TRENTON, NJ - The groundbreaking vote by New Jersey high school administrators that aimed to drastically change the culture of high school football and wrestling was vetoed by the state Department of Education.
In a letter sent to NJSIAA Executive Director Steve Timko on Monday, education Commissioner David Hespe reversed the two ballot proposals that were aimed to separate public and non-public competition in two of New Jersey’s premiere sports.
According to Hespe, “ensuring a competitive balance and equitable playing opportunities are critical components of the NJSIAA’s mission.”
Despite a heavily favored vote in early December, Hespe declined both proposals based on previous commissioner’s views on interscholastic athletics.
“A 1982 Commissioner of Education decision perhaps says it best,” Hespe said. “‘A league and conference structure that provides opportunity for healthy athletic competition among urban, suburban, rural and parochial schools adds substantially to the benefits derived from such interaction and serves the interest of preparing our young people for future involvement with persons of diverse socioeconomic, regional, and religious backgrounds.”
Hespe did not find substantial evidence that proved either public or non-public institutions are negatively effected by a joint state wrestling tournament or football conferences.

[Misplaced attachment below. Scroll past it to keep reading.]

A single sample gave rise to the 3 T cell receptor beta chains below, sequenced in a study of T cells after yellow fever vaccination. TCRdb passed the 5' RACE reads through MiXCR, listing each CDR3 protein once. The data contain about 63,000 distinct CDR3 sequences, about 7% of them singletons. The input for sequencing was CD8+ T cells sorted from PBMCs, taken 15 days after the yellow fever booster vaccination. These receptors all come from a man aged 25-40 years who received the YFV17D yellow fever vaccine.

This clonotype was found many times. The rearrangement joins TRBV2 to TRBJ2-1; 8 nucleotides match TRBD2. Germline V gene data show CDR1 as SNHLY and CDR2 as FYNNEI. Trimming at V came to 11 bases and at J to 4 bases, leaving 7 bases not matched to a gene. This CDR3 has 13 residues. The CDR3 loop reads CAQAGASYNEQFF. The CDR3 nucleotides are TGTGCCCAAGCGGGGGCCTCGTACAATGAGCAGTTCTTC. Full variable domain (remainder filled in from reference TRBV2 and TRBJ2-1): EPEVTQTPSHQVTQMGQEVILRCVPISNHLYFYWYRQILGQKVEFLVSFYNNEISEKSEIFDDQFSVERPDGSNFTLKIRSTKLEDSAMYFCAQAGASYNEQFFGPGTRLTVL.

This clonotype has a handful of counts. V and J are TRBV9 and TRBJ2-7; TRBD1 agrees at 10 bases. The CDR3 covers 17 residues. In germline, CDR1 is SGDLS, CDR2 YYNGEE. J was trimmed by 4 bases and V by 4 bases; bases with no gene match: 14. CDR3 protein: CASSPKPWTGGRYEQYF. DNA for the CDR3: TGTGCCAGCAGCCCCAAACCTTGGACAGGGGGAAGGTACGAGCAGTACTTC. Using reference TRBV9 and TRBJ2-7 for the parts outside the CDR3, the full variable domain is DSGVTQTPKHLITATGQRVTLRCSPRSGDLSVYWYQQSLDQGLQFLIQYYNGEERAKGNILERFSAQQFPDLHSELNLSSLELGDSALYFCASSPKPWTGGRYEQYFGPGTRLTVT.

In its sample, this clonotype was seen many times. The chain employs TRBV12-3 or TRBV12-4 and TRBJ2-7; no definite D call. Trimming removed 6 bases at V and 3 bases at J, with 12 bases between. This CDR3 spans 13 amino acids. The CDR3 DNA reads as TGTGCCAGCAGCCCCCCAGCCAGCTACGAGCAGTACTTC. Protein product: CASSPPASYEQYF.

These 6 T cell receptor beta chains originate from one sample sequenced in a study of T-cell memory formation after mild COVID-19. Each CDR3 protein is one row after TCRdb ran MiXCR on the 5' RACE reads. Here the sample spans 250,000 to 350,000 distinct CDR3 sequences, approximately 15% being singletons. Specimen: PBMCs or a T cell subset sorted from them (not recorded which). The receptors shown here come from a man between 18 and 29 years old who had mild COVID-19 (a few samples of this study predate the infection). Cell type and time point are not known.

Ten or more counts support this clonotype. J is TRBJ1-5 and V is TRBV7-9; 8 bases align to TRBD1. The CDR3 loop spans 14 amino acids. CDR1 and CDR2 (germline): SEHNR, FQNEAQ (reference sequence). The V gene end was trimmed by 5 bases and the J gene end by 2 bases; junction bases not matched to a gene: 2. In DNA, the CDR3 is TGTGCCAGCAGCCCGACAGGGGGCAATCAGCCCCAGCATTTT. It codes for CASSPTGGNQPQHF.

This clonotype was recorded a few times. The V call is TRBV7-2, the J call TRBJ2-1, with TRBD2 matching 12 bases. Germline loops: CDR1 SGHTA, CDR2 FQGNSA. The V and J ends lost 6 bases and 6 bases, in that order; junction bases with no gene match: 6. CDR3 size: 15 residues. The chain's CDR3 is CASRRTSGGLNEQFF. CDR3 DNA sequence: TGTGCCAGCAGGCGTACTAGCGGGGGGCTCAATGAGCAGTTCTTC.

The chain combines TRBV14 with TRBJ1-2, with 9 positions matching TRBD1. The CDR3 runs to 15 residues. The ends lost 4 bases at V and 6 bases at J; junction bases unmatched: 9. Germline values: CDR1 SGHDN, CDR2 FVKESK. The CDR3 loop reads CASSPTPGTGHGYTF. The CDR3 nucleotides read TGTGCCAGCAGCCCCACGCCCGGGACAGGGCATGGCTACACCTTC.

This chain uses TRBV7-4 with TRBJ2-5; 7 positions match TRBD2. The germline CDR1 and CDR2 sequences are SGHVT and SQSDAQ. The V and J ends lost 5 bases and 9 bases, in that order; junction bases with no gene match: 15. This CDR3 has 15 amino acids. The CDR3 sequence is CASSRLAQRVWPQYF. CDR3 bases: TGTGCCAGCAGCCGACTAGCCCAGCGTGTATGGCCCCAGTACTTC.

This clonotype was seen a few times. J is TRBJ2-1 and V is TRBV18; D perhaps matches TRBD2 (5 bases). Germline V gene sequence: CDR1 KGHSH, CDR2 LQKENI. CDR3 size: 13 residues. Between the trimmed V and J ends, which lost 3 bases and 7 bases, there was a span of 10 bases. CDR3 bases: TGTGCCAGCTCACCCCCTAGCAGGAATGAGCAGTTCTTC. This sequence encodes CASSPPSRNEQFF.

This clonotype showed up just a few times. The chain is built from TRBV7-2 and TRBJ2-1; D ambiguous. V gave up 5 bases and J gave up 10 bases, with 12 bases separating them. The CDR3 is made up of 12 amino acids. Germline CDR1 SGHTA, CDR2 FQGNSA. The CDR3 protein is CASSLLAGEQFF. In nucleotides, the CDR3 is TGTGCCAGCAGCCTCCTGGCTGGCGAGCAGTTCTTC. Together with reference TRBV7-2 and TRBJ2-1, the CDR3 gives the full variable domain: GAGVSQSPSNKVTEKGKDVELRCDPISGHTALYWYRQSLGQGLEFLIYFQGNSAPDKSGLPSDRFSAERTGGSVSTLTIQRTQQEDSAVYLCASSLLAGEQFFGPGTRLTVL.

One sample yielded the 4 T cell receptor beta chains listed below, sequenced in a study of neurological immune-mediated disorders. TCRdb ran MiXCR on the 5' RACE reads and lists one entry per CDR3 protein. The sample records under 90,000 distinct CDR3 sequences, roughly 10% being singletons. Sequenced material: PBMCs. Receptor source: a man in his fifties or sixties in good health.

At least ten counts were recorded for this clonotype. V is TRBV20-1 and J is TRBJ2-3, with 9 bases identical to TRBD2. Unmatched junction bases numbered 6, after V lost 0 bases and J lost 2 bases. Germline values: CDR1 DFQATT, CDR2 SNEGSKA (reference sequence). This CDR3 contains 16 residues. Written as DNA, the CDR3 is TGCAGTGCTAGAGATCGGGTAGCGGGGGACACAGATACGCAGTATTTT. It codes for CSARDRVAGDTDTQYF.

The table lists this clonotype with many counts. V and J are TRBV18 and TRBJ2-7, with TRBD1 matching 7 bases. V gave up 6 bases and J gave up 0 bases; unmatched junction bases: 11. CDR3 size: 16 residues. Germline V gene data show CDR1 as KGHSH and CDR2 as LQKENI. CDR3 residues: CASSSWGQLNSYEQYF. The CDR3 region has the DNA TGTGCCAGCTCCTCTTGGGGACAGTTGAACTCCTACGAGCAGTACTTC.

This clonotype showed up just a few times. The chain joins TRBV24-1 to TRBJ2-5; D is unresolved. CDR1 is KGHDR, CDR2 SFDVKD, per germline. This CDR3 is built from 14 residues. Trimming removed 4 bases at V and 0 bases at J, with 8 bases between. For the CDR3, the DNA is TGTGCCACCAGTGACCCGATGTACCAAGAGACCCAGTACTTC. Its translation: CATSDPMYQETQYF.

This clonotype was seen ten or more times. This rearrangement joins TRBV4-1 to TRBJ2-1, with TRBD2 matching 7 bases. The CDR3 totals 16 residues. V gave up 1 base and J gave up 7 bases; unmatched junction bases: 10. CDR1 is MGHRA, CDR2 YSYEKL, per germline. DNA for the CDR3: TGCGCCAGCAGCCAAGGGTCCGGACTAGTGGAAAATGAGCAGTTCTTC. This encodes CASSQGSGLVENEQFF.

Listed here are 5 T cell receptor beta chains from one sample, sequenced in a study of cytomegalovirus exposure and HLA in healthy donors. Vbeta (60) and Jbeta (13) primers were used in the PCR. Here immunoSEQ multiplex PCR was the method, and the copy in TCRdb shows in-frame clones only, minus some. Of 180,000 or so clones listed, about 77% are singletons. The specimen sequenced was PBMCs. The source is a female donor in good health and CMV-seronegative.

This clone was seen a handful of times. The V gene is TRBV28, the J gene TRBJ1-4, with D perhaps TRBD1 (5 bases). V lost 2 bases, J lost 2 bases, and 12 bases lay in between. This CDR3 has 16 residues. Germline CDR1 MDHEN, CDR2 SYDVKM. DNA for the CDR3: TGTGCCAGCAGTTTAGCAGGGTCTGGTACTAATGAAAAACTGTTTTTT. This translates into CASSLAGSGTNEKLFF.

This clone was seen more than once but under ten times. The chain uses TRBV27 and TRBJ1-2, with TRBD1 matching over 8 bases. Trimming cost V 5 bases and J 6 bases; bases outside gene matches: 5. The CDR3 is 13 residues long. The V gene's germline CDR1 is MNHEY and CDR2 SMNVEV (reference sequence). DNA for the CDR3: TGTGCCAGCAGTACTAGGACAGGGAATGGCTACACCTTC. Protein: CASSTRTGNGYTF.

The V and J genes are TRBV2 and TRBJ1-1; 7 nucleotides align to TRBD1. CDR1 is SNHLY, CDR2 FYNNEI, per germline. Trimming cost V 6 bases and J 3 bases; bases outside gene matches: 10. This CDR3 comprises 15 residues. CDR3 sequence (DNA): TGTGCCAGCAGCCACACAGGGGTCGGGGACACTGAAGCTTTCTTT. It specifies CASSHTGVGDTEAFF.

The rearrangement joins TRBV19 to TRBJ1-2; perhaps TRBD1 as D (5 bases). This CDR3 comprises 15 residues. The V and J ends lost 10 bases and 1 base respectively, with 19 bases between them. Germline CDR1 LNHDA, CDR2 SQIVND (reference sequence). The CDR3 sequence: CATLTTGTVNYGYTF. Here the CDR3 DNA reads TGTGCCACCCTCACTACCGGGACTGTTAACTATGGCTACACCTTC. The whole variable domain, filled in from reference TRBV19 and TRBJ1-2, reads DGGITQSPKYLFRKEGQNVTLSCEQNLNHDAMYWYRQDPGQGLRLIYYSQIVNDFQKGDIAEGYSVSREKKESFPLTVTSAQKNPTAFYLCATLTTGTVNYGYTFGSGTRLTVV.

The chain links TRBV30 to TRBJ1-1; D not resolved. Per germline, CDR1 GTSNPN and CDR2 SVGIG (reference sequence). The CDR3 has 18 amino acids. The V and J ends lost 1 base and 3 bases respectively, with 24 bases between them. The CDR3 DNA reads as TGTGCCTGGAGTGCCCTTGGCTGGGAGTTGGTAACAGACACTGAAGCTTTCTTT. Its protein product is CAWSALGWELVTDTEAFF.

The NJSIAA previously submitted an application in 2008 to separate the wrestling tournament. However, Commissioner Lucille Davy declined the proposal because it was “inconsistent with the principles articulated by the Commissioner.”
Davy told the NJSIAA that future proposals should be “supported by a fully developed record that demonstrates how the proposal would be consistent with past precedent, such as ensuring equal athletic opportunity.” According to Hespe, the NJSIAA’s proposal did not include sufficient factual support that necessitates a separation.
This proposal would have given non-public schools their own district and regional wrestling tournaments, meaning more non-public representatives at state champiobship weekend in Atlantic City.
Similarly, Hespe declined the NJSIAA’s intention of creating a state-wide non-public football conference because it would force all non-public schools to conform to issues presented by just a few members.
Specifically, Hespe mentioned that there would be a burden on many non-public schools to fill a schedule with competitively equal schools in a financially responsible way should the conference re-alignment move forward.
Hespe said: “Completely excluding these non-public schools without a compelling rationale deprives them and the State of the benefits of diverse interscholastic athletic competition and equal athletic opportunity, and subjects those non-public schools to increased burdens in their attempt to provide for full schedules.”
The Commissioner’s decision overturns a heavily favored poll from December 7’s NJSIAA annual business meeting. During the vote, members decided 215-128 to add a non-public football conference and 216-121 to separate the wrestling state tournament.